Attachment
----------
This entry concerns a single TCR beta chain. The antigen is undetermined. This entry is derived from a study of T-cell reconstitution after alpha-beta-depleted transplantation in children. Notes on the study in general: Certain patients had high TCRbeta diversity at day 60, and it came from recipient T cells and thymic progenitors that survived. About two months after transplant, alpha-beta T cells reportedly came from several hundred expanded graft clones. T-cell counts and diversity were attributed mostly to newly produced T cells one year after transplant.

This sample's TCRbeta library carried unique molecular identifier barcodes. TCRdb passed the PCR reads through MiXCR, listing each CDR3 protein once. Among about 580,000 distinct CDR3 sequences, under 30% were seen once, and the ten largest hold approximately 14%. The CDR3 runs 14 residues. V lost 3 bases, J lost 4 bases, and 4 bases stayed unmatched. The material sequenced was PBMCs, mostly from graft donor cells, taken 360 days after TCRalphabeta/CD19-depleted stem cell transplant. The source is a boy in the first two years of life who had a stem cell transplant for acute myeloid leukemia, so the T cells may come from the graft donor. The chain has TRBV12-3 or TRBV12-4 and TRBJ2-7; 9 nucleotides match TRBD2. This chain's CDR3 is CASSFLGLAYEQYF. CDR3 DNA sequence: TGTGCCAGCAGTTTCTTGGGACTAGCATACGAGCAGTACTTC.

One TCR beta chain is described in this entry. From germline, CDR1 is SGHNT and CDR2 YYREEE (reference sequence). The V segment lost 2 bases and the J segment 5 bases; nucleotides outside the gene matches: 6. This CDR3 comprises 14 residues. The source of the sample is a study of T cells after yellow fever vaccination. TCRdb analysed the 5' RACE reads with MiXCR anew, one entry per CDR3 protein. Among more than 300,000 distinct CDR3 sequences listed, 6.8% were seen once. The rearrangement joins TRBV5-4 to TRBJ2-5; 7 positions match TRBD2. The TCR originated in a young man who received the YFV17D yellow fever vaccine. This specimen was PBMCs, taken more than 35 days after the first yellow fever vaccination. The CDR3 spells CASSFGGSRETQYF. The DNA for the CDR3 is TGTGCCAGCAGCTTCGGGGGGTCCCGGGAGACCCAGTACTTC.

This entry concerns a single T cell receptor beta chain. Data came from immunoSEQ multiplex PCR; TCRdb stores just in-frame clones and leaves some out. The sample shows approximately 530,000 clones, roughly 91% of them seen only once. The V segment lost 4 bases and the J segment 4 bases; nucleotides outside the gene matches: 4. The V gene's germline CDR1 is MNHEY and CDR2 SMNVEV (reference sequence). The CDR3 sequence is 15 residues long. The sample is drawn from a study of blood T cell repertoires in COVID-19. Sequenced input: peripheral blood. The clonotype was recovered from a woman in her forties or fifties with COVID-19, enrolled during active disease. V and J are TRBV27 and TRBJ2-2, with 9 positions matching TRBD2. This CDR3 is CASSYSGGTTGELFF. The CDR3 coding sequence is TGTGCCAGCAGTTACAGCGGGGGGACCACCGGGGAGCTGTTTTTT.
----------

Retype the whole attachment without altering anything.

This entry concerns a single TCR beta chain. The antigen is undetermined. This entry is derived from a study of T-cell reconstitution after alpha-beta-depleted transplantation in children. Notes on the study in general: Certain patients had high TCRbeta diversity at day 60, and it came from recipient T cells and thymic progenitors that survived. About two months after transplant, alpha-beta T cells reportedly came from several hundred expanded graft clones. T-cell counts and diversity were attributed mostly to newly produced T cells one year after transplant.

This sample's TCRbeta library carried unique molecular identifier barcodes. TCRdb passed the PCR reads through MiXCR, listing each CDR3 protein once. Among about 580,000 distinct CDR3 sequences, under 30% were seen once, and the ten largest hold approximately 14%. The CDR3 runs 14 residues. V lost 3 bases, J lost 4 bases, and 4 bases stayed unmatched. The material sequenced was PBMCs, mostly from graft donor cells, taken 360 days after TCRalphabeta/CD19-depleted stem cell transplant. The source is a boy in the first two years of life who had a stem cell transplant for acute myeloid leukemia, so the T cells may come from the graft donor. The chain has TRBV12-3 or TRBV12-4 and TRBJ2-7; 9 nucleotides match TRBD2. This chain's CDR3 is CASSFLGLAYEQYF. CDR3 DNA sequence: TGTGCCAGCAGTTTCTTGGGACTAGCATACGAGCAGTACTTC.

One TCR beta chain is described in this entry. From germline, CDR1 is SGHNT and CDR2 YYREEE (reference sequence). The V segment lost 2 bases and the J segment 5 bases; nucleotides outside the gene matches: 6. This CDR3 comprises 14 residues. The source of the sample is a study of T cells after yellow fever vaccination. TCRdb analysed the 5' RACE reads with MiXCR anew, one entry per CDR3 protein. Among more than 300,000 distinct CDR3 sequences listed, 6.8% were seen once. The rearrangement joins TRBV5-4 to TRBJ2-5; 7 positions match TRBD2. The TCR originated in a young man who received the YFV17D yellow fever vaccine. This specimen was PBMCs, taken more than 35 days after the first yellow fever vaccination. The CDR3 spells CASSFGGSRETQYF. The DNA for the CDR3 is TGTGCCAGCAGCTTCGGGGGGTCCCGGGAGACCCAGTACTTC.

This entry concerns a single T cell receptor beta chain. Data came from immunoSEQ multiplex PCR; TCRdb stores just in-frame clones and leaves some out. The sample shows approximately 530,000 clones, roughly 91% of them seen only once. The V segment lost 4 bases and the J segment 4 bases; nucleotides outside the gene matches: 4. The V gene's germline CDR1 is MNHEY and CDR2 SMNVEV (reference sequence). The CDR3 sequence is 15 residues long. The sample is drawn from a study of blood T cell repertoires in COVID-19. Sequenced input: peripheral blood. The clonotype was recovered from a woman in her forties or fifties with COVID-19, enrolled during active disease. V and J are TRBV27 and TRBJ2-2, with 9 positions matching TRBD2. This CDR3 is CASSYSGGTTGELFF. The CDR3 coding sequence is TGTGCCAGCAGTTACAGCGGGGGGACCACCGGGGAGCTGTTTTTT.